I have Nikon's N70 film-based camera with a couple of lenses. I want to by a digital SLR that can go with my lenses. I am planning to buy the Nikon D80. Will my gear fit for D80? Thanks!
- Archana Padhye
ANSWER 1:
Generally, yes. But it depends on the specifics of your gear. Virtually all Nikon autofocus lenses will work with the D80. Only the AF lenses specifically made for the old F3 won't. Older manual-focus lenses can be mounted and used, but the D80 will meter properly only with AI-P series lenses. The D80 cannot meter with AI, AI-S, and E series.
- Jon Close
Read this Q&A at BetterPhoto.com

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2: Family Portrait Lighting
Hi there,
I have been asked to take a family portrait for a friend of mine. I have done this in the past with some senior portraits and had some very nice results using natural window light (I have no professional lighting equipment, just the flash on my camera). My problem this time is that I will be taking the photos in the evening with no natural light available. Any suggestions??? I know that using your average home lighting can sometimes be harsh and difficult to manage, so any ideas would be greatly appreciated. (I am using a Canon Digital Rebel, by the way.) Thanks!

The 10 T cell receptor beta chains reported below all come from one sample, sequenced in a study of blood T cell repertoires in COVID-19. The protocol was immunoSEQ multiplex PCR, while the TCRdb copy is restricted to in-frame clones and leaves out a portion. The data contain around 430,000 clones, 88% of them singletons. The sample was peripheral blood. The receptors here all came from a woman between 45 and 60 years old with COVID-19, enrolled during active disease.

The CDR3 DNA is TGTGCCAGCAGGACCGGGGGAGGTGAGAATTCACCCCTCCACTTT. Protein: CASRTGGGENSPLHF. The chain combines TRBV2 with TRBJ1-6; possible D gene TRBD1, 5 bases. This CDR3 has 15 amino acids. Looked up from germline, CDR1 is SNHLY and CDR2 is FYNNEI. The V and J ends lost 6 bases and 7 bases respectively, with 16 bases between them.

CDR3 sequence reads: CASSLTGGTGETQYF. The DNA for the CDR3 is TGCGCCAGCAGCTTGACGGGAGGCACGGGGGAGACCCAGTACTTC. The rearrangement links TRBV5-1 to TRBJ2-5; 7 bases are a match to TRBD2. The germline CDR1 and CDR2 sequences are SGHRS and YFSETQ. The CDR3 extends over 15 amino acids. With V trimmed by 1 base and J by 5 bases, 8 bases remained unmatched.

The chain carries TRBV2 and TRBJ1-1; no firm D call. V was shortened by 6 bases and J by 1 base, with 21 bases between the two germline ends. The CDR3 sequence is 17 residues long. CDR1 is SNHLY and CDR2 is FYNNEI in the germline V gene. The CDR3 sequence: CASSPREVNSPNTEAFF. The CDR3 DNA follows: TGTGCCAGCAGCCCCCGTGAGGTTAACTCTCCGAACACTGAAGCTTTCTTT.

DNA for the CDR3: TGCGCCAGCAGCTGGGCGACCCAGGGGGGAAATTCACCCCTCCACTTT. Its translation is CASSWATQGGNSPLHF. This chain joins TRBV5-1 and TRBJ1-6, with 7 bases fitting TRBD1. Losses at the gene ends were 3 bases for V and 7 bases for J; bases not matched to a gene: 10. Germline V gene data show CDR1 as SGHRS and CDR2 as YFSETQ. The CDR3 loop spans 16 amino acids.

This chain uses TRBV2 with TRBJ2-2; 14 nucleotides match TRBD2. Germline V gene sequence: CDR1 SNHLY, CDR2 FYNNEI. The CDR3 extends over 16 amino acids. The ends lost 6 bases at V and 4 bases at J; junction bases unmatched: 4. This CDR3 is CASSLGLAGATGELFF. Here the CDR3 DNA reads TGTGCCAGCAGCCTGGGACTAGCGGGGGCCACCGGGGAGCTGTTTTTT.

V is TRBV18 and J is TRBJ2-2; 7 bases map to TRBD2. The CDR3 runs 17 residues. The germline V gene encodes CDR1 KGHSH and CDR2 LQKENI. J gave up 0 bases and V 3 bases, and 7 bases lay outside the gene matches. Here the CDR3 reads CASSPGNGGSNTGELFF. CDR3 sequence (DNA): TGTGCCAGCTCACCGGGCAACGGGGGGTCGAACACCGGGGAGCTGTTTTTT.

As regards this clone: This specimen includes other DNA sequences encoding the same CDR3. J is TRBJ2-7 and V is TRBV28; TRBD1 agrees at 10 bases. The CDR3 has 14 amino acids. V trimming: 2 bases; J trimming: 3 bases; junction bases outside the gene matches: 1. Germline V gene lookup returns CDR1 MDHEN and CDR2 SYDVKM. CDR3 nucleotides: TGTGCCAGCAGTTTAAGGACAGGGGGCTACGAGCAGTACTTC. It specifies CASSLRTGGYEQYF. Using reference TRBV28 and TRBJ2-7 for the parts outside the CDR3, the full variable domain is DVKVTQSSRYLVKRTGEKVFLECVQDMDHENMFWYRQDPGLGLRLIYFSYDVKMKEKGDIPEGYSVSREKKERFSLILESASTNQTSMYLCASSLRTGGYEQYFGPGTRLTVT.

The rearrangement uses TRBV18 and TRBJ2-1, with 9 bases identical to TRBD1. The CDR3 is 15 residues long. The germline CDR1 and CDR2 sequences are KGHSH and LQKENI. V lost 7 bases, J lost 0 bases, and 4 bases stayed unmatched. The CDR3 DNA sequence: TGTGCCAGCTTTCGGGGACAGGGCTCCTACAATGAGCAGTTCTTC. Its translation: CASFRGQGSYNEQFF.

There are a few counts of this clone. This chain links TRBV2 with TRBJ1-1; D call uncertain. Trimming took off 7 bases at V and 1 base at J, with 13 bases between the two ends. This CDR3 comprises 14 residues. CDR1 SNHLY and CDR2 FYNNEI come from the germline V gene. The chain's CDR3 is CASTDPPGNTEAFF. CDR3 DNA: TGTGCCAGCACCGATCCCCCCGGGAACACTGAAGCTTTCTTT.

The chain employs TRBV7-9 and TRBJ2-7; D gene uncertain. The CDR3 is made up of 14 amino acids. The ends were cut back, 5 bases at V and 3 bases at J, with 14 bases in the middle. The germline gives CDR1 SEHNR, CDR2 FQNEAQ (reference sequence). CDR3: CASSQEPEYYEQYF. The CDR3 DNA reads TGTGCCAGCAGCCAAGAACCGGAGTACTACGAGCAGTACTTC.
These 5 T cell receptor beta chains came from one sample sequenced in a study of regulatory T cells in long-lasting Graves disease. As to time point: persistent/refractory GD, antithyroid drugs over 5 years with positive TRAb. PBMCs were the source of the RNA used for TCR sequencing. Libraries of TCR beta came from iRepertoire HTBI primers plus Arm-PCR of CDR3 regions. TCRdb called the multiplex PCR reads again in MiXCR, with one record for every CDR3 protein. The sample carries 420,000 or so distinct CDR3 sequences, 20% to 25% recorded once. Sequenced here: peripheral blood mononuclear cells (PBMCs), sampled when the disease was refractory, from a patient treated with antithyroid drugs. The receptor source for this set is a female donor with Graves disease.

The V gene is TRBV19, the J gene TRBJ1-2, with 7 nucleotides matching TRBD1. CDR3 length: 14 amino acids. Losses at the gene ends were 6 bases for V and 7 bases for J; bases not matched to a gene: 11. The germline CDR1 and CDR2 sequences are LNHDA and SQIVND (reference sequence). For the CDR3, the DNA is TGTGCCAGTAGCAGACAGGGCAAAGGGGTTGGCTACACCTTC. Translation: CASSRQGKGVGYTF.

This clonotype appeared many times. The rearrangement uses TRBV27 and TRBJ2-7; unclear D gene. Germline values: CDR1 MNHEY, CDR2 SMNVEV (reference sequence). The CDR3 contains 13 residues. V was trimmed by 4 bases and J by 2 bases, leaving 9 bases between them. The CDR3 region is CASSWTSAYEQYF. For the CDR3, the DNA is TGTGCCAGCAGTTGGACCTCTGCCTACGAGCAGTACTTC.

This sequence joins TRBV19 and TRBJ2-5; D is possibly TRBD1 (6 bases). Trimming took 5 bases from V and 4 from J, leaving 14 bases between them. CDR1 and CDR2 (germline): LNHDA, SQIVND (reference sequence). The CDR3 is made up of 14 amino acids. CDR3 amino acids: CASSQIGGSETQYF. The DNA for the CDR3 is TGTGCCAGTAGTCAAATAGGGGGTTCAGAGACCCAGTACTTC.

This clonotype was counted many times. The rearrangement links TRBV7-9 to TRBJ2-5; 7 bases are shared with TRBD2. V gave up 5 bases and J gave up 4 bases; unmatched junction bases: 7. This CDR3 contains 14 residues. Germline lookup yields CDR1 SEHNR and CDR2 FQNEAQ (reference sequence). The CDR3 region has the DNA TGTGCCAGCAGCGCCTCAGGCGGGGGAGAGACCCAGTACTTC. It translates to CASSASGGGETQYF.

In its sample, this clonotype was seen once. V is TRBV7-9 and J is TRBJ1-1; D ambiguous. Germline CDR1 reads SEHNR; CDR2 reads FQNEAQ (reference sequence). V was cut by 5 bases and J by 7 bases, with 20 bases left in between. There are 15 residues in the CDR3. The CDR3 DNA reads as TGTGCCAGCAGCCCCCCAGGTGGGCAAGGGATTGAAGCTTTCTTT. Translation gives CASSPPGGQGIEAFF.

- Niccole Holtzinger
ANSWER 1:
If you shoot in RAW, you will be able to adjust the WB if you need to because of the type of lighting in the room and how the camera interprets it.
- Mike Rubin
ANSWER 2:
Niccole, I'm afraid an on-board flash with GN 11 won't make for a pretty family portrait. The lighting will be harsh, frontal, with heavy shadows and possibly red-eye. If it's enough... If you don't have more light - much more light! - it may be wise to turn this one politely down.
- W. Smith
ANSWER 3:
Hi Niccole,
For occasional portraiture, you can get by without any fancy lighting equipment. Go to your local hardware store and buy several clip-on reflector lamps. Get the ones with 8 or 10-inch aluminum reflectors. Load them with 100-watt lamps and place them around the room shining up at the ceiling and/or at the walls. This elevates the ambient light level. Your task is to simulate open shade. Reflected light from the ceiling and walls is non-directional like open shade (i.e. under a tree, etc.).